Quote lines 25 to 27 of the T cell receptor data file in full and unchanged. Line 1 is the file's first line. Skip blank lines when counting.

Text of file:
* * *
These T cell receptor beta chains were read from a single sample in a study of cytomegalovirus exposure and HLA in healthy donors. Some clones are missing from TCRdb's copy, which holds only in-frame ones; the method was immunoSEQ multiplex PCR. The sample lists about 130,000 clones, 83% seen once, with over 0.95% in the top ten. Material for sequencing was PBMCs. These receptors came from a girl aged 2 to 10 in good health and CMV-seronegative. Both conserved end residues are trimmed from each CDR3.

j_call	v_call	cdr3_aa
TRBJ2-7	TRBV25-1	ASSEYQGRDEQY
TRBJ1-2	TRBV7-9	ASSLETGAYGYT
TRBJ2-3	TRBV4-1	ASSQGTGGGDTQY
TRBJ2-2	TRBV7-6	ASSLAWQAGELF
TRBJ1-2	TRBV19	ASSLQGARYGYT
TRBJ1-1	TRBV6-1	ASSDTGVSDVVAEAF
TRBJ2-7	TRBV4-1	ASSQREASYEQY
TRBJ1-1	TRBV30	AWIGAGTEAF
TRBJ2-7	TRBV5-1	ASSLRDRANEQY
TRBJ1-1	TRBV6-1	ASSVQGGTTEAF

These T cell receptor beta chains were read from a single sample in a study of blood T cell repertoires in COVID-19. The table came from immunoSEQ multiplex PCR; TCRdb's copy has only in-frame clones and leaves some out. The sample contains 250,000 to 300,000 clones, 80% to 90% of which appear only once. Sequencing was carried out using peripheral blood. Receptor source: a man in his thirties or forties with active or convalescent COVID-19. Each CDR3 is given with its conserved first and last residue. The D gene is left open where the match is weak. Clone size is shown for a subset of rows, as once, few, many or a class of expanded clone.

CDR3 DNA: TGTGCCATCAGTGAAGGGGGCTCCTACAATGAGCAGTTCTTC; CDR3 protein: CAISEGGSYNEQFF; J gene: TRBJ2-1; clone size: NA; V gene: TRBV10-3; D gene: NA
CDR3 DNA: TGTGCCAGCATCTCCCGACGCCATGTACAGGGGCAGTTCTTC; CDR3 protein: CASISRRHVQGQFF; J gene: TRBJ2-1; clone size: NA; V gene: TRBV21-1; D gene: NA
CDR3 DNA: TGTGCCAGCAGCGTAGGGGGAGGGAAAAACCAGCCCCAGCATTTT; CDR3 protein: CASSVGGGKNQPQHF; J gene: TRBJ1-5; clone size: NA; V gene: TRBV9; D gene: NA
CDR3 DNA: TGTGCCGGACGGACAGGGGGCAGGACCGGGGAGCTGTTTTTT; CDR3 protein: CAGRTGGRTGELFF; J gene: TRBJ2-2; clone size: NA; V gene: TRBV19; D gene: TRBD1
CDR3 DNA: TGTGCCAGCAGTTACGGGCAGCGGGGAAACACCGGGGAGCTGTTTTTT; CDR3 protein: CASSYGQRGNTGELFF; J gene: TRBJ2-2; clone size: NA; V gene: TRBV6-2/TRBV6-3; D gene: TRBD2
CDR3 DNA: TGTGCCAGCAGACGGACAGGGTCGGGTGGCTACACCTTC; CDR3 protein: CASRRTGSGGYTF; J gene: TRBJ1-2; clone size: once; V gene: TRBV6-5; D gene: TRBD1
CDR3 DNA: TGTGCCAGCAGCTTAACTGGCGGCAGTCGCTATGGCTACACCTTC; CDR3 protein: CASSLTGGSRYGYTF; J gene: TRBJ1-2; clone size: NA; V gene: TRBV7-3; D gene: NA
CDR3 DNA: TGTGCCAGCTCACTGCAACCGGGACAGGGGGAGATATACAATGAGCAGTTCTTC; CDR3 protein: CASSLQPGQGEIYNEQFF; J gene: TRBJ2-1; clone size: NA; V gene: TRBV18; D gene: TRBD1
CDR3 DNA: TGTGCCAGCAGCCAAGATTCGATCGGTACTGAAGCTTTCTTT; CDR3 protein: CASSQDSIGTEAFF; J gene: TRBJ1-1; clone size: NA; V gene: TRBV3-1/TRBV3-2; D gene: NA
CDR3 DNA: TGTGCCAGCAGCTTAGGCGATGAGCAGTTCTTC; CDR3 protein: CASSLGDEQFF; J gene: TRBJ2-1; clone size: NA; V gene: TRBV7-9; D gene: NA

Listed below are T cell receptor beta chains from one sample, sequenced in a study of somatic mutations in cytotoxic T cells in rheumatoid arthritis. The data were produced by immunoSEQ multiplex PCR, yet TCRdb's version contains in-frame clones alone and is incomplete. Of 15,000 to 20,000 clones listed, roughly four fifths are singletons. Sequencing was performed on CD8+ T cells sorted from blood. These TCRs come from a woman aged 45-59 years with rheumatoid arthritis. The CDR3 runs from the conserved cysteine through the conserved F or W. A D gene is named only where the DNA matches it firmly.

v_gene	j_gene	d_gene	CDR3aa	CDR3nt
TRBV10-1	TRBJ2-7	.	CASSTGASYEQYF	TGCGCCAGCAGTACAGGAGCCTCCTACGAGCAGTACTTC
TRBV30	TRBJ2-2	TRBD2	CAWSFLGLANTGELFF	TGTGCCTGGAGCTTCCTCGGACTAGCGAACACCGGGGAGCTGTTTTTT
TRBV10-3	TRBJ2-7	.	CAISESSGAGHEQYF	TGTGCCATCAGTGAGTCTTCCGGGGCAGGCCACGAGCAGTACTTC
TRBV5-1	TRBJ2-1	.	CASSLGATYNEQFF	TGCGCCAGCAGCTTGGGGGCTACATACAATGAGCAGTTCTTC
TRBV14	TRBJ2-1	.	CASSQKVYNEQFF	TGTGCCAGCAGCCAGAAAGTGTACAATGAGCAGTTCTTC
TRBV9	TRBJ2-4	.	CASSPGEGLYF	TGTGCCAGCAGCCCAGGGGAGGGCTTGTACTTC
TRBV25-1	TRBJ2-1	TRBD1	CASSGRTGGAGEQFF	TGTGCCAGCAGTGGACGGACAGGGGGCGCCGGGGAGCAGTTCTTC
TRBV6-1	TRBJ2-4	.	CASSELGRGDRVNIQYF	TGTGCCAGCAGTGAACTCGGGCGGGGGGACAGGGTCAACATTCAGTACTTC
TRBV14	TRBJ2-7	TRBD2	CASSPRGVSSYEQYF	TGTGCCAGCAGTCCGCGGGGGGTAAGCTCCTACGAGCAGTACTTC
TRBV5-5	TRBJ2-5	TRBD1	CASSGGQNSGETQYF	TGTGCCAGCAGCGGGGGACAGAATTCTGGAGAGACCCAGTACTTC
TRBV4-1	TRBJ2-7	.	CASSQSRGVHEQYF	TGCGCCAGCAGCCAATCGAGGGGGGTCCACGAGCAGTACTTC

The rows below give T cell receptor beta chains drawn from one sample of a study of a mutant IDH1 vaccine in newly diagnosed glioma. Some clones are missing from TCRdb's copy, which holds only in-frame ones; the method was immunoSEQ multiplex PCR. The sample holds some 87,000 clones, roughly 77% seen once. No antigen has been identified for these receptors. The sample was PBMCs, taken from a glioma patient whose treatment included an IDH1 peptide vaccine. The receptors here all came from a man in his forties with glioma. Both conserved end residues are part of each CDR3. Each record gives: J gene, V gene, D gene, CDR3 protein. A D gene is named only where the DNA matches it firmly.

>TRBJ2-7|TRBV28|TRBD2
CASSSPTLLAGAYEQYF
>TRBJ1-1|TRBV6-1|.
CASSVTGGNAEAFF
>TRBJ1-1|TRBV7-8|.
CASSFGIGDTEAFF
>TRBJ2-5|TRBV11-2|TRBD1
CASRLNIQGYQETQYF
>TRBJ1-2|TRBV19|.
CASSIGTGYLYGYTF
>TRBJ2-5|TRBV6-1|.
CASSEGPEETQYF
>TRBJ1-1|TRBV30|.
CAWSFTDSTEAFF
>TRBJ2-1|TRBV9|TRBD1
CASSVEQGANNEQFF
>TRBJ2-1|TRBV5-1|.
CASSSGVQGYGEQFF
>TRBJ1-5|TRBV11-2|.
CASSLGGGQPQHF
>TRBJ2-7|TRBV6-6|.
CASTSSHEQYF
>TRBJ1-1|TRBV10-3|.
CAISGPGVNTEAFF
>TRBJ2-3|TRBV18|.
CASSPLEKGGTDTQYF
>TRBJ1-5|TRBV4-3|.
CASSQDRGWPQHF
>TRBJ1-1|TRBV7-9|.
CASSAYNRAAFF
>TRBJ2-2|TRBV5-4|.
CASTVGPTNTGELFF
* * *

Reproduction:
v_gene	j_gene	d_gene	CDR3aa	CDR3nt
TRBV10-1	TRBJ2-7	.	CASSTGASYEQYF	TGCGCCAGCAGTACAGGAGCCTCCTACGAGCAGTACTTC
TRBV30	TRBJ2-2	TRBD2	CAWSFLGLANTGELFF	TGTGCCTGGAGCTTCCTCGGACTAGCGAACACCGGGGAGCTGTTTTTT